Someone asked me why I did not want a degree, so I responded.
    That is why I have written such stuff in this string.
    Schools are a major institution in which a society recreates itself.
    That includes privileges that also existed.
    Including class
    Again, this is non sequitur for the thread. Besides, the elite classes of people you espouse don't always exist. Do you call someone with a BA in Art History a member of the elite? Or with a degree in paleontology? Or forensic medicine? Or culinary science?

    Whenever I criticize school in general, people
    always get on my case about this.
    They think I am against learning.
    Learning, one does not need to attend an institution for this.
    Learn all you want. It still won't get you a work visa unless you have the degree or the experience to go along with it. Pretty straightforward. You can criticize all you want, but that is the simple fact. Now, you are just trying to do what so many frustrated degreeless people do in these forums -- find a loophole or other means to get a job here. There aren't that many.

    Your view of the world may indeed be "bleak", but that won't get you very far, whether towards a work visa, a teaching job in Japan, or anywhere else in life. People usually don't like complainers.

  23. #198
    Regular Member FrustratedDave's Avatar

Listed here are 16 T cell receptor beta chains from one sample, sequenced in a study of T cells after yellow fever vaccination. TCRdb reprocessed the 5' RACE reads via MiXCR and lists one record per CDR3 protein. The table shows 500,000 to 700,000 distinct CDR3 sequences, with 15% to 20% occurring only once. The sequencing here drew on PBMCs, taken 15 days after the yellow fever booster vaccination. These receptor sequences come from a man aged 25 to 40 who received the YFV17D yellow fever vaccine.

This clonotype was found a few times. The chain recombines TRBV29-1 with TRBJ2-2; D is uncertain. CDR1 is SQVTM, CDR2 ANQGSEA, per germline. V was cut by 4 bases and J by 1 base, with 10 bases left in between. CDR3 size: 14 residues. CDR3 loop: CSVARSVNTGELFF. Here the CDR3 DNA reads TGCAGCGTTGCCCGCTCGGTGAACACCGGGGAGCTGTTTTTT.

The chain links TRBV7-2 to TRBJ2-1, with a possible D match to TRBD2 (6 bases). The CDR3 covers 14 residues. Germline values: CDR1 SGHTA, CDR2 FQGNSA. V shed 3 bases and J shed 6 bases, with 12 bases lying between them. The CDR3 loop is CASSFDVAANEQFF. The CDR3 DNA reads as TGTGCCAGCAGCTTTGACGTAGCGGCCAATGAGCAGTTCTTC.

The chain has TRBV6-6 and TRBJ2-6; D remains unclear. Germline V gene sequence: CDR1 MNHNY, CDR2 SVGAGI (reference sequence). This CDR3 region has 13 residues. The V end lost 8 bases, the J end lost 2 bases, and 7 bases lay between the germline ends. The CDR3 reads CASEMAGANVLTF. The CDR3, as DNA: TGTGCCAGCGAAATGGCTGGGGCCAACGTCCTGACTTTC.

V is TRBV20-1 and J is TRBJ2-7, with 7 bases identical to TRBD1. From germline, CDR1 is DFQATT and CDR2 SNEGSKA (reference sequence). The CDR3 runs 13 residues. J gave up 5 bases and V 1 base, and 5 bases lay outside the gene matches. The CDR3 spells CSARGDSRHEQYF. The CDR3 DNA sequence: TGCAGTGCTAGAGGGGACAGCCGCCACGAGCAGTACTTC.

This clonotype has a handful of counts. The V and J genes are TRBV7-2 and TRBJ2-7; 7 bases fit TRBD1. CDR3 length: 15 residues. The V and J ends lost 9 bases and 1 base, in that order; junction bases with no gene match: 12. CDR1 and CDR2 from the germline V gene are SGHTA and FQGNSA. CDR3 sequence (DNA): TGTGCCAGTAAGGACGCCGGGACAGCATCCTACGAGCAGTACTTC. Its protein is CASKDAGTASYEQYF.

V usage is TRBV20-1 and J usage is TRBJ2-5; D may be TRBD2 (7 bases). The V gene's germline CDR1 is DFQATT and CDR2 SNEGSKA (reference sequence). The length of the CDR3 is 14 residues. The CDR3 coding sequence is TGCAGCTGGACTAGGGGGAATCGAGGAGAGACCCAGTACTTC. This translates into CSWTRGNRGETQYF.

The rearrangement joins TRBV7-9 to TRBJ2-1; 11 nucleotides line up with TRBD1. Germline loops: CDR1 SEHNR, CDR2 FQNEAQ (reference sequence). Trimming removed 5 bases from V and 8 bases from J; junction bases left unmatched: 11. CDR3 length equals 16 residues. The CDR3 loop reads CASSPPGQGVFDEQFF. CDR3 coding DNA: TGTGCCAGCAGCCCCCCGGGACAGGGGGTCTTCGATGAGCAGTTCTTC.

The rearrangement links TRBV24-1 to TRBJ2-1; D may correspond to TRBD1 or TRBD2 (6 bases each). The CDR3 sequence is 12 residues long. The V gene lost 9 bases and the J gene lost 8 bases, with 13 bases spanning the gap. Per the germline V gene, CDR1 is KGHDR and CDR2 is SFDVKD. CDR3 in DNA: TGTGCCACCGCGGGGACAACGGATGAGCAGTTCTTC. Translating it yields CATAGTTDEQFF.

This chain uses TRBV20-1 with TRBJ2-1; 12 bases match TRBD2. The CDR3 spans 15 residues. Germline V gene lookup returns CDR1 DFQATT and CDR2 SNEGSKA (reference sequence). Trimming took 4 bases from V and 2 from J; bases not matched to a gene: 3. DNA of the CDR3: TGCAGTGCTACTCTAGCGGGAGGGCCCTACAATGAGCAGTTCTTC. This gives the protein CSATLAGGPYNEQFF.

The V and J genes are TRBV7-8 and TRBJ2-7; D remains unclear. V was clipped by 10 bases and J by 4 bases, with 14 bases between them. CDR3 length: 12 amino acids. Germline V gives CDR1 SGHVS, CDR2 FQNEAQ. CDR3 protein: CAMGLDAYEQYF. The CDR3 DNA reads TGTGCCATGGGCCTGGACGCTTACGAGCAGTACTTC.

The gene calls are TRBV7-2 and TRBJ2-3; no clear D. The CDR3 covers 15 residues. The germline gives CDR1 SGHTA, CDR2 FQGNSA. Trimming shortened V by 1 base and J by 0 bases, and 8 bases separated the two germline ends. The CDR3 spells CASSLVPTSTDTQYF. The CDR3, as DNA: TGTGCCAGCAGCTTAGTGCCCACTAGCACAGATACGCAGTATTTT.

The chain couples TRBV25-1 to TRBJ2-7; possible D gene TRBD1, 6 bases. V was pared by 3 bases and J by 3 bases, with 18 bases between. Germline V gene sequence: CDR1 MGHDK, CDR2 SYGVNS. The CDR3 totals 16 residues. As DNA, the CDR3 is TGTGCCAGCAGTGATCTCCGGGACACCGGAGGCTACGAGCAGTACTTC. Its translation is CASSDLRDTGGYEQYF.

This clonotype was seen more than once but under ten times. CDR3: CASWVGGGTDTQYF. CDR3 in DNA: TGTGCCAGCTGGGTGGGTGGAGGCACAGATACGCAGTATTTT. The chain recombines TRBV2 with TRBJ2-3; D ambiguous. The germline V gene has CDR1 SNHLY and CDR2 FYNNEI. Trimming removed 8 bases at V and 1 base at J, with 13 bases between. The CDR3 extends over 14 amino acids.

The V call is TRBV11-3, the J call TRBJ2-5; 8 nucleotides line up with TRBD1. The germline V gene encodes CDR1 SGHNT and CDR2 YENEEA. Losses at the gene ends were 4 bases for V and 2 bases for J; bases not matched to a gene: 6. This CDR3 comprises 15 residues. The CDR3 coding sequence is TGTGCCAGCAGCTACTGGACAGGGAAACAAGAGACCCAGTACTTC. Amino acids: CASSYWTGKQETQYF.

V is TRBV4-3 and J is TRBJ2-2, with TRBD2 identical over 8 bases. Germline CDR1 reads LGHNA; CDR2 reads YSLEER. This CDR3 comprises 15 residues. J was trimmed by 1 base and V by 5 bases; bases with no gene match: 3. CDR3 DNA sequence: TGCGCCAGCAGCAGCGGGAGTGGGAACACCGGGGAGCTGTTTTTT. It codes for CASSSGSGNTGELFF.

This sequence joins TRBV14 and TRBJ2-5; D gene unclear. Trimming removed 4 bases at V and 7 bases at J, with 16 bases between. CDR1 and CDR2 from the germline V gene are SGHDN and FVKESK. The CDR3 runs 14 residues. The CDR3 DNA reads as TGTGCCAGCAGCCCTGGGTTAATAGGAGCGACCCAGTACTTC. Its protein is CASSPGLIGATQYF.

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    Quote Originally Posted by Glenski View Post
    I suppose I should add the word "frustrated" to my own moniker. I just started a (free) Japanese course at city hall (2 hours a night, once a week). Got to choose my own level, but since there were only 2 levels, and one was for complete ground-zero beginners, I opted for the "intermediate" course. The teacher DOES happen to be a certified, experienced teacher of Japanese, however she can't teach to save her life. Two hours of listening to her rattle on aimlessly (yes, no goal in sight and no sense of organization) drive us crazy. First class had 18 students, and second one had only 7. Go figure. She doesn't answer questions when posed. She tries to discuss 50-year-old concepts in the history of kanji (part of the course is to mix writing with speaking, but this is outrageous), and when I describe some of the stuff from class to my wife (Japanese), she says it's dead wrong. Little to no participation from students, despite the fact that we demanded it after the first class. Zero grammar structure, despite the same demand. Theme for last class was giving directions on the street, but there was no practice, and she only covered a helpful word or two, then seemed not to have prepared any examples to use in class. About half an hour or 45 minutes before the class ends, she starts looking at her watch every 5 minutes, suggesting that she has no idea how to fill the time, and that's when she starts repeating everything from the first hour (for the 5th time, mind you) or just talking to the ceiling instead of to us.
    So, experience and qualifications don't necessarily make for a good teacher.
    I know the feeling. When I first got here I went to freebi classes and thats pretty much what I got, a bunch of teachers who were pretty much volenteeing their services to help out foriegners in need ( I thank those teachers for taking the time to teach). Some teachers were great and others were terrible, I resigned to the fact that unless I enrole in a Japanese langauge school I was not going to be able to learn this incredibly, ridiculously difficult language. I wish they had classes on learning how to understand the other langauge that is never spoken here....... That what makes me frustrated.